It is possible for an Internet user based in China or abroad to register with a discussion forum under a false identity. Sites request the user’s name, gender, e-mail address, telephone numbers and the number of an identity document. Since the website administrator can easily verify the Chinese IDs, it would be more difficult for people inside China to obtain false identities. Hence they are more at risk.
Some forum users openly denounce censorship and sanctions. One often sees such messages as: "Dear webmaster, why have you censored or removed my message?" These embarrassing proofs of constant censorship are also withdrawn after a few minutes.
Discussion forums: traps for Internet users
The official China News Service reported on its website in April that a 17-year-old Internet user was arrested on 27 March for posting "harmful messages" on discussion forums. The agency did not explain the nature of these messages. The authorities had been looking for the young woman, identified only by her first name Zheng, since December 2002, when she began posting these "unlawful messages" using the pseudonym "Sini" (girl). Zheng was identified by police in the southern province of Jiangxi, who reported her presence in the town of Xinmi (in Henan province) to the local security services there. She was arrested while surfing in an Internet café in Xinmi.
Liu Weifang, a shopkeeper, was sentenced by a court in the northwestern province of Xinjiang in spring 2001 to three years in prison for "subversion" because he had posted several articles very critical of the communist party and the government’s economic reforms on discussion forums in 2000 and 2001. The police had managed to identify him although he used the pseudonym Lgwf. Wang Jinbo, a dissident, was sentenced to four years in prison a few months later for posting a message calling on the government to change its position on the June 1989 student movement.
On 7 November 2002, on the eve of the opening of the communist party’s 16th congress, Liu Di, a student aged 22, was arrested on the campus of Beijing university. Her family was not told of her arrest until police came to search her home, confiscating her notes, books and computer. Her father told Reporters Without Borders he did not understand the reason for the jailing of his daughter, who posted messages signed the "stainless mouse" in discussion forums. "She loved to surf the Internet in search of news but she was frustrated by the lack of freedom on the Internet and she may have been critical or sarcastic without ever thinking of the consequences," her father said. Her family has still not been allowed to see her. The authorities accuse her of "jeopardising national security" and say they are not revealing her place of detention in order to put "pressure" on her.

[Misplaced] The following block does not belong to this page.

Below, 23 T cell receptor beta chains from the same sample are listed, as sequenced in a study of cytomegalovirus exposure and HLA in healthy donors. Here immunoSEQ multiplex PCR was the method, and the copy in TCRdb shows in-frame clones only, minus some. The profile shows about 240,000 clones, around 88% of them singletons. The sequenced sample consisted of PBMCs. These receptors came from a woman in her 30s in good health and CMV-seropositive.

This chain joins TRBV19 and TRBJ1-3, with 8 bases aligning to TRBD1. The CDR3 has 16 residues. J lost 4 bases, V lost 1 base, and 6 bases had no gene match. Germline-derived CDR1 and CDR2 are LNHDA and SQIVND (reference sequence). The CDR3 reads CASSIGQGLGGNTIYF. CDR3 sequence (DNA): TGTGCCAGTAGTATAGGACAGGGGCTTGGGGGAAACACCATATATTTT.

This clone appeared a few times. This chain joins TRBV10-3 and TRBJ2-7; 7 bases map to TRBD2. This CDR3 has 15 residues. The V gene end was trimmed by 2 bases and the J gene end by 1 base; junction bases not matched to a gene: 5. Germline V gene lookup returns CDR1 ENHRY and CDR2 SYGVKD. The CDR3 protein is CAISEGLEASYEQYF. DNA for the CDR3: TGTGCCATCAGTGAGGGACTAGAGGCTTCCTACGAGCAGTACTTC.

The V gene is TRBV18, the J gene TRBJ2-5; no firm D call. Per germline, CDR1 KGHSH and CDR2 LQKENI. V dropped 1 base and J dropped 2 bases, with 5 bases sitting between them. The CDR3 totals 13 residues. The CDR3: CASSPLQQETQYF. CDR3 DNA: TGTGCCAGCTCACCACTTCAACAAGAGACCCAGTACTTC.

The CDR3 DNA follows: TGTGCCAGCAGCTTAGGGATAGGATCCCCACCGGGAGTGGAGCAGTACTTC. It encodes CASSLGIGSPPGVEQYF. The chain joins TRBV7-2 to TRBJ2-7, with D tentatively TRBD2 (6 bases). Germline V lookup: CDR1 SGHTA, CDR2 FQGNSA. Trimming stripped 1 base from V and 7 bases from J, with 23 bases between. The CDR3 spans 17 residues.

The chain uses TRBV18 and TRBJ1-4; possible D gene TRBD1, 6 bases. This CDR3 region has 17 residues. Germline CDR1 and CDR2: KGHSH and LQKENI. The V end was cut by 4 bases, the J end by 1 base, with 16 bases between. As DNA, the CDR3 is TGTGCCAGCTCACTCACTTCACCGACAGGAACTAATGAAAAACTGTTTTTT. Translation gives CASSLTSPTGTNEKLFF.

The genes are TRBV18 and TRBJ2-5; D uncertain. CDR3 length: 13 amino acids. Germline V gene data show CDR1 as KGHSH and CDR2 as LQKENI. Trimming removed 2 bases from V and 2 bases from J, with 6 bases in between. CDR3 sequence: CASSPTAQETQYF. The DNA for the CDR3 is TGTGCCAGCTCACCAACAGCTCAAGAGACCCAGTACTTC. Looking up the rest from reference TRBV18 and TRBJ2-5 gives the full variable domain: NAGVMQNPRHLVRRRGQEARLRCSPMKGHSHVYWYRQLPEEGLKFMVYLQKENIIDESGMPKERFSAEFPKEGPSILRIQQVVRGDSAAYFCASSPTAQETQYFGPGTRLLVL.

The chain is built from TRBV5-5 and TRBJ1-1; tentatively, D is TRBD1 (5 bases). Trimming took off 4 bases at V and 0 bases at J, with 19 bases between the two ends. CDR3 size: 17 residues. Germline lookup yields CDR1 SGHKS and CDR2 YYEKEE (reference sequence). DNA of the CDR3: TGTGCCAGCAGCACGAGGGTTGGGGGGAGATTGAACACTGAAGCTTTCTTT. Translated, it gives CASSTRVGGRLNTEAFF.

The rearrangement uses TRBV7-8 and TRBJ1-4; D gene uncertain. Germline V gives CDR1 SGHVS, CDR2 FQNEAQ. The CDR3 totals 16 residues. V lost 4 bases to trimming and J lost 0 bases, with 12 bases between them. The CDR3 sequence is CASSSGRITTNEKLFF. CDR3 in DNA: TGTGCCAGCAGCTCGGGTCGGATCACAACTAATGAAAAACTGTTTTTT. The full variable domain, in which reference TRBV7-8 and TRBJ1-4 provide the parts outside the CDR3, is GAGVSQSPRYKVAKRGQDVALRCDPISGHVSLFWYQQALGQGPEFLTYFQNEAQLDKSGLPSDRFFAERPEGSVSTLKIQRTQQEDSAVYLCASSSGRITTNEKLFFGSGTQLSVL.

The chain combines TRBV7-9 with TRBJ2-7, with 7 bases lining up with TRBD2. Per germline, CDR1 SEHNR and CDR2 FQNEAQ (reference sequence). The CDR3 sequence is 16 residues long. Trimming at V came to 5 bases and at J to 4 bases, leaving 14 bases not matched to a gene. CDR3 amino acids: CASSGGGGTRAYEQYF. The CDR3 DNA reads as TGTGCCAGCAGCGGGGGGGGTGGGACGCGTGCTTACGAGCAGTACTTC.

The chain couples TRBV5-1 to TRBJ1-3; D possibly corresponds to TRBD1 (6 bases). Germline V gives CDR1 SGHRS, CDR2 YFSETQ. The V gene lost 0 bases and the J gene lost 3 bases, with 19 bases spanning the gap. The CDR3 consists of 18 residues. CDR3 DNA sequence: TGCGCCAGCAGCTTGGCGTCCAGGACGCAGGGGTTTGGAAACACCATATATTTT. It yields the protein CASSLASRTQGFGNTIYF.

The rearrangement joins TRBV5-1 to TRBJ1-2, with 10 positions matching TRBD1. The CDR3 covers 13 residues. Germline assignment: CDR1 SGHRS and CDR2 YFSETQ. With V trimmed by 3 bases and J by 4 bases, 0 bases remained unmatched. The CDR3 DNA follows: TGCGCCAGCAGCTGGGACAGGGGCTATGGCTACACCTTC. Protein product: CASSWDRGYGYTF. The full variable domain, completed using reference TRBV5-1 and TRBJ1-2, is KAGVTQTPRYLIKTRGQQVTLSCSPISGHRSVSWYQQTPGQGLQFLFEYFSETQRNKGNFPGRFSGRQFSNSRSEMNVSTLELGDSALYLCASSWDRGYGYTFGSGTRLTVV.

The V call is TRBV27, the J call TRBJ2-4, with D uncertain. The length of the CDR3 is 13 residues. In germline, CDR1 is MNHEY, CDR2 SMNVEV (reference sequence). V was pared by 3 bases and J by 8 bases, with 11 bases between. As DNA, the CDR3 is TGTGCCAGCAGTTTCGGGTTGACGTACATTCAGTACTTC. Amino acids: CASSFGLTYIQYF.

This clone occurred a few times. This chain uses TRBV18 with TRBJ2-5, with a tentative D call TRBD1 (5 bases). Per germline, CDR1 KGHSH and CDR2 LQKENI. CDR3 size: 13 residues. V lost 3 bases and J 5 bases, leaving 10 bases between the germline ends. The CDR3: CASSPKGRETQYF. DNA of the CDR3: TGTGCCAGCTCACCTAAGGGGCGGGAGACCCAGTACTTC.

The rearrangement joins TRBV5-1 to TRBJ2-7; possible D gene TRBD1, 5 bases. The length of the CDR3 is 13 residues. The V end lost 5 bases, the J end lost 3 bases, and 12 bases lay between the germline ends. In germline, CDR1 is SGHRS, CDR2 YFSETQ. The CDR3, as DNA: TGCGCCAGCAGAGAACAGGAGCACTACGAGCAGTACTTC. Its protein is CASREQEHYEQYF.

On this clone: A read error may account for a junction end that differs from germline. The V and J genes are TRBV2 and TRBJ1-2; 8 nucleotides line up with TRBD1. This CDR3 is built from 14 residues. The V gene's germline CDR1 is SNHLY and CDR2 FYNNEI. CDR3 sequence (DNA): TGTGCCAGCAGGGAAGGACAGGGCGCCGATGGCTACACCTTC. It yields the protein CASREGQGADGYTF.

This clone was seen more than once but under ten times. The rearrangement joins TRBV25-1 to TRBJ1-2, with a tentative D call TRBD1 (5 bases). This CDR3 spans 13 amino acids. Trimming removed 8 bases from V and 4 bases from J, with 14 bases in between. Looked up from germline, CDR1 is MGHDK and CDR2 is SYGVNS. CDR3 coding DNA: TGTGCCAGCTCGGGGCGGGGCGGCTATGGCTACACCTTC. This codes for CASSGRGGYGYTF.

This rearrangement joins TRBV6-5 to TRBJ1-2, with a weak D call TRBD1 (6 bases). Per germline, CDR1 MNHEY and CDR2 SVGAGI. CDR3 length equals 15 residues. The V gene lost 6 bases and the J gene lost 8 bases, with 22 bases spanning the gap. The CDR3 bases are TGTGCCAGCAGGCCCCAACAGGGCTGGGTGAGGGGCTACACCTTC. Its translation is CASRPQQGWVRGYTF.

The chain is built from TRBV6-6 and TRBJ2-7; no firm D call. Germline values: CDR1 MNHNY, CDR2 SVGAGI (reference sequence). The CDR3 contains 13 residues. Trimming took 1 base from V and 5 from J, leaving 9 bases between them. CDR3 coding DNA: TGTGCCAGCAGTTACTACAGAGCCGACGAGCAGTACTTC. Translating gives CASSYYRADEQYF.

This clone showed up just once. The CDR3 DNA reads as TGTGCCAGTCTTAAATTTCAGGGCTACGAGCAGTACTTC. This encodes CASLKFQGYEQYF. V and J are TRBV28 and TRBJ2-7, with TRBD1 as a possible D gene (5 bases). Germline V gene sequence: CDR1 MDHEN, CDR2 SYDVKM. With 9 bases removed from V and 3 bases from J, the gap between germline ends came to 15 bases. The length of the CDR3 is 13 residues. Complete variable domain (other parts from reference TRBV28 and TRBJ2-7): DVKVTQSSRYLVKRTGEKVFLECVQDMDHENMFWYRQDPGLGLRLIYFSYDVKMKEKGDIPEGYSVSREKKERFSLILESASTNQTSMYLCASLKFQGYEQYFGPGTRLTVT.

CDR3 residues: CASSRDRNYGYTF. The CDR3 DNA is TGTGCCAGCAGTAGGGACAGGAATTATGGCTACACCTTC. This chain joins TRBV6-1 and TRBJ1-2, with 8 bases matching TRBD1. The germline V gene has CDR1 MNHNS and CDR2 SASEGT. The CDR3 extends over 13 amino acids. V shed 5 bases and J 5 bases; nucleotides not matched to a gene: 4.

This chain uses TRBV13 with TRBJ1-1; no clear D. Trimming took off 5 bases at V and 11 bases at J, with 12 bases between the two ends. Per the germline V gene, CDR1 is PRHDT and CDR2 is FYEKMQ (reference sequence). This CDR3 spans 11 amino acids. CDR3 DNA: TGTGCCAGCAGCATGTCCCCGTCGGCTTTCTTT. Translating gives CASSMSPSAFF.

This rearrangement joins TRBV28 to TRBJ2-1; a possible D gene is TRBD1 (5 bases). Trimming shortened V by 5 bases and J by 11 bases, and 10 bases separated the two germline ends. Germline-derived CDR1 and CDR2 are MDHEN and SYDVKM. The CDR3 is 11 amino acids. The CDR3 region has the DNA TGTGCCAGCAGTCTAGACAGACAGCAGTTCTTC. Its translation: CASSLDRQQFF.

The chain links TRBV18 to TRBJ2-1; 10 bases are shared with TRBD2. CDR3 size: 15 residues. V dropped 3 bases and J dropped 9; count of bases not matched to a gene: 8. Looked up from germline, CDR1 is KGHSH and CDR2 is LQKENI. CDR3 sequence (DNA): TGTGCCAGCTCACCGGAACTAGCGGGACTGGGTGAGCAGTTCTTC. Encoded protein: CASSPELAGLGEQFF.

The government no longer hides the fact that it has created a cyberpolice throughout China capable of spotting, identifying and arresting dissident Internet users. The manhunts for individual Internet users, which often mobilise dozens of agents from the public security and state security ministries, serve as warnings for the recalcitrants and dissidents who continue to surf the Internet.
To be able to implement these threats, the government has issued around 60 laws and sets of regulations about use of the Internet. All Internet users registering in a discussion forum are warned very clearly that they risk heavy penalties. The supreme court determined in January 2001 that the punishments for breaking the law on state secrets and the dissemination of information jeopardising the state included the death penalty.
All these measures are part of a programme called "Golden Shield," which replaced the "Great Cyber Wall" strategy at the end of the 1990s when the spiralling growth of the Internet made it obsolete. Proposed by the ministries of public security and information industry, this secret programme was assigned sizeable financial and human resources. In April 2002, then public security minister Jia Chunwang called a meeting in Beijing to discuss the protection and security of government information. Ways of combating Internet offences, especially those considered subversive, were considered and the minister reportedly said Internet monitoring units had become "vital tools for national security, political stability and national sovereignty." The authorities decided to step up recruitment of experts to combat "foreign forces" trying to "subvert China via the Internet."
More people are in prison in China for expressing their views on the Internet than in any other country in the world. The total is at least 36, according to the information we have obtained. Whether dissidents already known to the authorities or ordinary Internet users caught in the act of transgression by the cyberpolice, most of them were snared in discussion forums.
Technology at the service of repression